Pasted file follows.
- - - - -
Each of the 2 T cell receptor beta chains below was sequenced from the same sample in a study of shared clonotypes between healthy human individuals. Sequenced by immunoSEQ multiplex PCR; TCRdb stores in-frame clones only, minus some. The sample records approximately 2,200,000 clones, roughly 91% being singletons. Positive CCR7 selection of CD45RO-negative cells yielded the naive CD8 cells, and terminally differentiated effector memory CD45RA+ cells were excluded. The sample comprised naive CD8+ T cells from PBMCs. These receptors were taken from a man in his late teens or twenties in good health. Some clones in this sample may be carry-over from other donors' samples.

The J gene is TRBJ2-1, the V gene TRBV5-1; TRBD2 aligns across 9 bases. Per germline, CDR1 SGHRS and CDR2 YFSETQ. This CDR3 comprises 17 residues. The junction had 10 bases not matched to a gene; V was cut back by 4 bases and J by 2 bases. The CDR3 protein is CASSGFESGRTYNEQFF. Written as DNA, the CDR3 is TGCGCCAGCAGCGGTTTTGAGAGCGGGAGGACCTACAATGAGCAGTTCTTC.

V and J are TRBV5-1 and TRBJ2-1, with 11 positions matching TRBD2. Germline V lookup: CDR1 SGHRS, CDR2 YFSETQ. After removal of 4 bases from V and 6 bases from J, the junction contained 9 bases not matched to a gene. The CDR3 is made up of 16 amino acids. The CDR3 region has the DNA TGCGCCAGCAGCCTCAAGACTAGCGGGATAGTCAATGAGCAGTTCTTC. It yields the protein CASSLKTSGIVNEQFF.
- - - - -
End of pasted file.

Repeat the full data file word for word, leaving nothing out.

Each of the 2 T cell receptor beta chains below was sequenced from the same sample in a study of shared clonotypes between healthy human individuals. Sequenced by immunoSEQ multiplex PCR; TCRdb stores in-frame clones only, minus some. The sample records approximately 2,200,000 clones, roughly 91% being singletons. Positive CCR7 selection of CD45RO-negative cells yielded the naive CD8 cells, and terminally differentiated effector memory CD45RA+ cells were excluded. The sample comprised naive CD8+ T cells from PBMCs. These receptors were taken from a man in his late teens or twenties in good health. Some clones in this sample may be carry-over from other donors' samples.

The J gene is TRBJ2-1, the V gene TRBV5-1; TRBD2 aligns across 9 bases. Per germline, CDR1 SGHRS and CDR2 YFSETQ. This CDR3 comprises 17 residues. The junction had 10 bases not matched to a gene; V was cut back by 4 bases and J by 2 bases. The CDR3 protein is CASSGFESGRTYNEQFF. Written as DNA, the CDR3 is TGCGCCAGCAGCGGTTTTGAGAGCGGGAGGACCTACAATGAGCAGTTCTTC.

V and J are TRBV5-1 and TRBJ2-1, with 11 positions matching TRBD2. Germline V lookup: CDR1 SGHRS, CDR2 YFSETQ. After removal of 4 bases from V and 6 bases from J, the junction contained 9 bases not matched to a gene. The CDR3 is made up of 16 amino acids. The CDR3 region has the DNA TGCGCCAGCAGCCTCAAGACTAGCGGGATAGTCAATGAGCAGTTCTTC. It yields the protein CASSLKTSGIVNEQFF.